Update May 2010: Note this does not constitute official information. Please check the relevant body for information on current requirements.
Here are a couple of things to bear in mind if you are thinking of working towards Chartered Linguist (translator) status, picked up at a training event I attended in London in early 2008. Remember, it’s still a relatively new process so it’s important to keep an eye on latest information as it’s released from the relevant professional bodies.
1. Not all translators should be chartered linguists.
A chartered linguist has to demonstrate:
1. a high level of competence e.g. by being a qualified member of the ITI or CIOL
2. a willingness to maintain their skills e.g. through ongoing, verified CPD and
3. a willingness to be reviewed by their peers e.g. at an interview stage of the chartered status process.
It’s a three-pronged approach, and if you’re not up to strictly following any of these three elements, no matter how good your reasons (and I can think of a few valid ones), then chartered linguist status is probably not for you. But that does not have to be a bad thing – remember, for all the hype, chartered status does NOT test your abilities as a translator, as you are not required to prove the quality of your work in any way. It is your qualified membership of a professional body that verifies this, and as such, being a chartered linguist is no better than being an MITI or MCIL. It’s just a compliment to these other professional qualifications.
2. Before applying, check if you could qualify for chartered status through any other body. In recognition of the realities of working life for a vast majority of translators in the UK, you don’t need to be a full-time translator to apply for chartered status. However, translation does need to be your main professional activity. So, say you’re a multilingual engineer who translates “on the side” for anything up to one or even two days a week, for example, then you may be better off looking into how you could become a chartered engineer instead. In fact, this would be an even better way to market your specialisms as a translator to agencies and could see you command the highest rates. If you’re desperate to prove your dedication to languages, then join the CIOL, wait for them to introduce the remaining two categories of chartered linguists and see if these will suit you better.
3. Don’t apply just because you meet the requirements now. You need to provide evidence of the volume of work carried out for the five years prior to your application (the “qualifying period”) in order to qualify initially, but then you’ll need to show evidence that you are maintaining these levels in future years to retain your registration. If your volume of work drops in any one year, you’ll need to have a good reason for this (e.g. parental leave) and be prepared to present it to the review panel for consideration. Otherwise you could find yourself spending a lot of money on a lengthy process, only to have to re-apply again in the future.
4. Starting out? Join the CIOL first. To prospective translators considering which professional body to join, I would say this: join the Chartered Institute of Linguists first, and concentrate on working towards meeting the requirements for qualified member status with them. To achieve chartered status, you must be a qualified member of one of three recognised professional associations in the UK. For translators, this means you need to be an MITI of the Institute of Translation and Interpreting, OR an MCIL of the Institute of Linguists. Now, this gives the impression that these two levels of membership are equal when clearly they’re not. With a postgrad degree in translation, you can gain MCIL after one year’s professional experience in any job requiring the use of languages. MITI, on the other hand, requires a minimum of three years’ professional translation work following your postgrad, PLUS a pass in a professional assessment exam which is far from a walk in the park. Given you are required to apply for chartered status via the organisation you first joined, it makes sense to join the body through which it is easiest to achieve this. It’s an interesting little wrinkle in an otherwise well-thought out process, but not one that realistically could have been avoided for various political reasons.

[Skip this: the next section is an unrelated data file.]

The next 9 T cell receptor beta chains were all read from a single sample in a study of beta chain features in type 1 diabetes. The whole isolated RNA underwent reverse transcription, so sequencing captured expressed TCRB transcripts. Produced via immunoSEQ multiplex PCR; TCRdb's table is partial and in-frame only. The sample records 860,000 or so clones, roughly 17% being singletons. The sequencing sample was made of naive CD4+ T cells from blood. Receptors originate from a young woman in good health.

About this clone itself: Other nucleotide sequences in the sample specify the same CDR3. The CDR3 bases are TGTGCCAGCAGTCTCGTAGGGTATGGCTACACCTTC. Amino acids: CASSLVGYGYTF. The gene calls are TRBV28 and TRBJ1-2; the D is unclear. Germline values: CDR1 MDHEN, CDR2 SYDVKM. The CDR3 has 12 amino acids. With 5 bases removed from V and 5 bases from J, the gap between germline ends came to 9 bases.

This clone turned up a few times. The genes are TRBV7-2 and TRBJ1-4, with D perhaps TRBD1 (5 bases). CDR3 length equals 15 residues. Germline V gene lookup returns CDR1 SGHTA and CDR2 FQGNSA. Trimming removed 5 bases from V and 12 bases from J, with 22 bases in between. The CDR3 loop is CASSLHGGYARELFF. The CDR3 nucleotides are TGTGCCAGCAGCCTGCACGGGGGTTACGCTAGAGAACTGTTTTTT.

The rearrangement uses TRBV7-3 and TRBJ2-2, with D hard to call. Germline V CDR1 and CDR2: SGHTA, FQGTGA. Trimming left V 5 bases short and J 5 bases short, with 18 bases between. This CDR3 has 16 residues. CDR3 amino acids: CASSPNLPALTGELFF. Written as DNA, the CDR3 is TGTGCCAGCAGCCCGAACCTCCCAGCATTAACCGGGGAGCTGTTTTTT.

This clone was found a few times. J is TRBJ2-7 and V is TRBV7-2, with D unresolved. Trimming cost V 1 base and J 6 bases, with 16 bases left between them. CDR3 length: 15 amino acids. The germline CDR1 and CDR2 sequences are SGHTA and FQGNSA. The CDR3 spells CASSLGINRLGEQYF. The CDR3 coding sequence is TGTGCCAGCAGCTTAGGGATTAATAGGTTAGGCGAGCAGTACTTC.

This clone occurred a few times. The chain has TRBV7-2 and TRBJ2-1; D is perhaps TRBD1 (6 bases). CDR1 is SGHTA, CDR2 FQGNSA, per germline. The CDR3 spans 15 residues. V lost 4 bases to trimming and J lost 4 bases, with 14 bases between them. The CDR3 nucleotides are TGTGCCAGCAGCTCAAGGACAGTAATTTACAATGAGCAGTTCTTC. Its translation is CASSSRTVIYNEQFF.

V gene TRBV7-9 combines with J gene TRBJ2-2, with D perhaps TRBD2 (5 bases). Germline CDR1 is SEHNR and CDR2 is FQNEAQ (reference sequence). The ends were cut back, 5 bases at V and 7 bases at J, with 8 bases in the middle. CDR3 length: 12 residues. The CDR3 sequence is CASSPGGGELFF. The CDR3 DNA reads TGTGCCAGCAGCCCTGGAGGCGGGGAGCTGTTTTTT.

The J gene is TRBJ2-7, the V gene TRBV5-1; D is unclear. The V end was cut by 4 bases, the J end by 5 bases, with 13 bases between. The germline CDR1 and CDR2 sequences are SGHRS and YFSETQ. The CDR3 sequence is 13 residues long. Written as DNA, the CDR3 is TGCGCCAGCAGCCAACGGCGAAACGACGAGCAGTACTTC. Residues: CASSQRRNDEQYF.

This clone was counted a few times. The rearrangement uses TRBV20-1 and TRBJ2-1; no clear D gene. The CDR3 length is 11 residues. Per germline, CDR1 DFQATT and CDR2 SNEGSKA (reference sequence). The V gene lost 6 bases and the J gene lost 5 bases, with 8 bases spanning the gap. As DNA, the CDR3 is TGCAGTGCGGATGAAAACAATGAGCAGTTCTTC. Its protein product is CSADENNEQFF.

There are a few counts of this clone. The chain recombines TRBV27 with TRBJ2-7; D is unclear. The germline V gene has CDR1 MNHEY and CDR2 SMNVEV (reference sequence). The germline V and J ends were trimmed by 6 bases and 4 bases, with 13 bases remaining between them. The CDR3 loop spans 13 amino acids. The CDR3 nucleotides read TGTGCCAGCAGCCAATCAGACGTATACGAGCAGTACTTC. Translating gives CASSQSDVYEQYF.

5. If you’ve been shoddy on keeping CPD records, submit your application before 1 September 2009. There’s currently a sort of grace period in helping translators meet the requirements for CPD. Instead of having to present records for the 5 years prior to application, as is formally required, the admissions panel is currently considering applications with less than 3 years of records. So if you have 5 years’ full-time translation experience (or its equivalent in part-time experience), meet all the other requirements but haven’t kept your CPD details, then it’s worth pulling your socks up and getting an application in early. Incidentally, you are not expected to submit your actual CPD booklet – a page or so of A4 with a list of all your training is considered sufficient.
6. If you don’t live and/or work in the UK, chartered status may not be worth it. Chartered status is not legally recognised outside the UK, and it is not a form of government accreditation. Unlike in some countries such as Germany, there is no government accreditation for translators in this country. This is because the common law legal system does not allow for this (as opposed to civil law legal systems).
So good luck if you go for it! And I’d love to hear from anyone who has gone through the process – what they thought of it, the interview, toughest requirements to meet, etc. Get in touch at sarah at dillonslattery dot com.
11.02.08: edited for clarity
30.01.2011: edited for clarity